Why did you become a Student Ambassador?
Initially, I was approached at the end of my first year by Janine Wilson, who recruits Student Ambassadors for the Department of Sociological Studies. Janine was lingering in the audience of a first year module of mine, in which students had to give a public presentation as part of a research assessment. Based on my public speaking, Janine wanted to see if I was interested in being on the team of Student Ambassadors. I am quite an introverted and reserved person at times, and struggled to get involved with University activities in my first year, so I felt as though being an Ambassador would be a great opportunity to get involved and meet new people. I also thought it would be a perfect chance to gain some experience that could be applicable to a professional environment one day.
After being approached by Janine, she asked to meet with me for an informal chat, just to see what I was like (she must have thought I was alright in the end!), gauge what experience I had, and to check if I had any questions about the job responsibilities. Janine explained to me what the role involved, showed me around the Department and then told me to get back to her via email after thinking it over. This meant that I was under no obligation to take the role but had the chance to consider my decision first. There wasn't much to consider as I immediately felt as though it would be an amazing experience!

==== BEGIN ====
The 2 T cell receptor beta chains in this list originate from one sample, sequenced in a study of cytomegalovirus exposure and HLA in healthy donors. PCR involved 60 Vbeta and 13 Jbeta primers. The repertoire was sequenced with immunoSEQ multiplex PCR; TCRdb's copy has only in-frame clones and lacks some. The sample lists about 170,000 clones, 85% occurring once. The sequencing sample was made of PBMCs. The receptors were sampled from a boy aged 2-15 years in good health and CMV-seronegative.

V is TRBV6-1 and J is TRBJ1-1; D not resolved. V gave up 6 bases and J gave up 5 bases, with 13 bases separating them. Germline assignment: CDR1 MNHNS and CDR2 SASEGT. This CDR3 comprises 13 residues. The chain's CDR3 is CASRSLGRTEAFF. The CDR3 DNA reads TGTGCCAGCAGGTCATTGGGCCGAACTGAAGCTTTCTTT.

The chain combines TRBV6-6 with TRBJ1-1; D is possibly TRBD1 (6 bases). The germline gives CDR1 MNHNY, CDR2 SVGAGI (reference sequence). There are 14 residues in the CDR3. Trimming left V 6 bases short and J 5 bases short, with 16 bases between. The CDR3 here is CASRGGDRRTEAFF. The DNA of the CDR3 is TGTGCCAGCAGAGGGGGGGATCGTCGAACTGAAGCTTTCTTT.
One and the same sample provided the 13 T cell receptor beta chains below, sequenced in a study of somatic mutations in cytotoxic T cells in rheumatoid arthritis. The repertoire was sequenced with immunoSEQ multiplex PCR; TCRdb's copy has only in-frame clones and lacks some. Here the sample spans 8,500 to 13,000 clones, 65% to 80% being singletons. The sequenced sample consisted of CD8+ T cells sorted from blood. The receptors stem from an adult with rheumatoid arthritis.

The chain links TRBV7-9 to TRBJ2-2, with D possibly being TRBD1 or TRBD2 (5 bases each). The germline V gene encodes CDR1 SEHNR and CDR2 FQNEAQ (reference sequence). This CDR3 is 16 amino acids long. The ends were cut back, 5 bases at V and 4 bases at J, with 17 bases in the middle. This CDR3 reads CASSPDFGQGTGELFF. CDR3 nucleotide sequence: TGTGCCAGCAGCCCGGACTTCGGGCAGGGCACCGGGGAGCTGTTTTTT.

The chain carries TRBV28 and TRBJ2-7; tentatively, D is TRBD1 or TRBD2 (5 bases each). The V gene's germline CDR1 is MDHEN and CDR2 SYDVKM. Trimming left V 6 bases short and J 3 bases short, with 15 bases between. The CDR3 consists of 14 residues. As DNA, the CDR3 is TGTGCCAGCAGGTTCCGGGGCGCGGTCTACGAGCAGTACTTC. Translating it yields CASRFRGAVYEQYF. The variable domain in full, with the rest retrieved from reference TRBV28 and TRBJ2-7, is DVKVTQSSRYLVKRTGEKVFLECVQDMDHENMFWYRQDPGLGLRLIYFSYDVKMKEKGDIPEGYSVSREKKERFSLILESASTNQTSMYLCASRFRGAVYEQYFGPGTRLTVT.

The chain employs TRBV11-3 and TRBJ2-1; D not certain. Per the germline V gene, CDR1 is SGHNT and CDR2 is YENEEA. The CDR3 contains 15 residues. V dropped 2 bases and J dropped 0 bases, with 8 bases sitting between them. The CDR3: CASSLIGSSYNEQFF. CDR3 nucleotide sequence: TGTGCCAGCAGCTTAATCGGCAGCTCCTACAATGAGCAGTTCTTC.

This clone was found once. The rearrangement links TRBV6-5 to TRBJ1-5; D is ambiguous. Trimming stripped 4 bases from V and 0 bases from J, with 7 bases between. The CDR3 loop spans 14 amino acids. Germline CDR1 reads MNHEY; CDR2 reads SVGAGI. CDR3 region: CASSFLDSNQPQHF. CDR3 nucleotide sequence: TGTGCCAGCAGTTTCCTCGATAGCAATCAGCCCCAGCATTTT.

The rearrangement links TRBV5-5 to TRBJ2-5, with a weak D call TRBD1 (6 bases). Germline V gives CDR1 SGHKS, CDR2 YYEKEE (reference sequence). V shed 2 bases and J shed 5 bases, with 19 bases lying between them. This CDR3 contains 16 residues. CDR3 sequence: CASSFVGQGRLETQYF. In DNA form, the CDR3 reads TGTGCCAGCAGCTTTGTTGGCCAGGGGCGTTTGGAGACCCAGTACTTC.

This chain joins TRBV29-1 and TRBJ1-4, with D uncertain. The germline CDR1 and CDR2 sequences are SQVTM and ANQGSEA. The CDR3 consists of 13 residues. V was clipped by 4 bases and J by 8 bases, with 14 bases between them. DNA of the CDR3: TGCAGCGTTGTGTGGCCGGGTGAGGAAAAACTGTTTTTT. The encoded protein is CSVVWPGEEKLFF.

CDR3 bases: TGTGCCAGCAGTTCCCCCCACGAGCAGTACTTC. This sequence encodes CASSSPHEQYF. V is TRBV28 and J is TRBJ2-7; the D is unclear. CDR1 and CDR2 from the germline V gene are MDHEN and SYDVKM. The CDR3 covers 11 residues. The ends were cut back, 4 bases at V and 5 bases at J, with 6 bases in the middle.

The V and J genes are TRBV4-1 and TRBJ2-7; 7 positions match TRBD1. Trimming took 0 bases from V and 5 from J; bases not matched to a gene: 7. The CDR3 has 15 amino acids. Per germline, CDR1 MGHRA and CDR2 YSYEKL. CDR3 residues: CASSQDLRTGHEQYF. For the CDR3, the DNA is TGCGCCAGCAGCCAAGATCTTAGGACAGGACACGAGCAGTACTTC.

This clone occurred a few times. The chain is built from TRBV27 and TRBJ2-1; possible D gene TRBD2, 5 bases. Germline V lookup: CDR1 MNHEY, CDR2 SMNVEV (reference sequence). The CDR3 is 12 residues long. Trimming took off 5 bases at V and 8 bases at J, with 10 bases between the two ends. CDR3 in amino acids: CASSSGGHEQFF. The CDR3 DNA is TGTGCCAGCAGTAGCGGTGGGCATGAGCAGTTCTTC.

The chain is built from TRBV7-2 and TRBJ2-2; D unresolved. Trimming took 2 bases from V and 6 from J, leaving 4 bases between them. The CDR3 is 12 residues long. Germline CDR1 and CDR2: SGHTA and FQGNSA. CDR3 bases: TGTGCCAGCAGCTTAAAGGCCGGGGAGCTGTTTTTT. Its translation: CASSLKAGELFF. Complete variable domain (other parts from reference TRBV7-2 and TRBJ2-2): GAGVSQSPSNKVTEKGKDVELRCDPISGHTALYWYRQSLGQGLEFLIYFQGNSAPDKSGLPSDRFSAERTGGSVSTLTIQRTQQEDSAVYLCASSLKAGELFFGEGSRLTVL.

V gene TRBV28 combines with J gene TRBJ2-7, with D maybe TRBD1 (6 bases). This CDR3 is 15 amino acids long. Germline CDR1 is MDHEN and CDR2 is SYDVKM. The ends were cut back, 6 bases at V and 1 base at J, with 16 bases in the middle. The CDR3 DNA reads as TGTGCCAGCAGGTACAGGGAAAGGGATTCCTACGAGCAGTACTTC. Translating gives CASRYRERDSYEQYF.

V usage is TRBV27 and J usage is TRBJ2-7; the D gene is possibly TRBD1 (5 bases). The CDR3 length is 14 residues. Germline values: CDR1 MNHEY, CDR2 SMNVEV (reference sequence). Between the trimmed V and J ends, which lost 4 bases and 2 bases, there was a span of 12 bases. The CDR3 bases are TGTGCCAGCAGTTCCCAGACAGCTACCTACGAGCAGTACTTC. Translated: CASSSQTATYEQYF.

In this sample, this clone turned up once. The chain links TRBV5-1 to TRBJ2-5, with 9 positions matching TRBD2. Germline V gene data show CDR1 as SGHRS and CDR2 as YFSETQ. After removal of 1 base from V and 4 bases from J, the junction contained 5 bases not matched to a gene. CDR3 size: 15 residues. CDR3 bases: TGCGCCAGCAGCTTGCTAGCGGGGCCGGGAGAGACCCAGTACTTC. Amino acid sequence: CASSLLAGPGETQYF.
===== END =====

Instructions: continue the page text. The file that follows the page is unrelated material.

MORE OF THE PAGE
What do you do as a Student Ambassador?
My main responsibilities as a student ambassador are to chat to prospective students on Open Days and give them a student perspective on university life. Prior to COVID, this meant showing people around the Department, having informal chats over tea and biscuits with young people and their parents, carers and other visitors on Open Days, giving them space to ask any questions or address any worries and concerns, and to speak to them about my experiences, both academically and around university life in general. Following COVID, we had to adapt this to an online environment, delivering informal presentations to prospective audiences and answering any questions people had.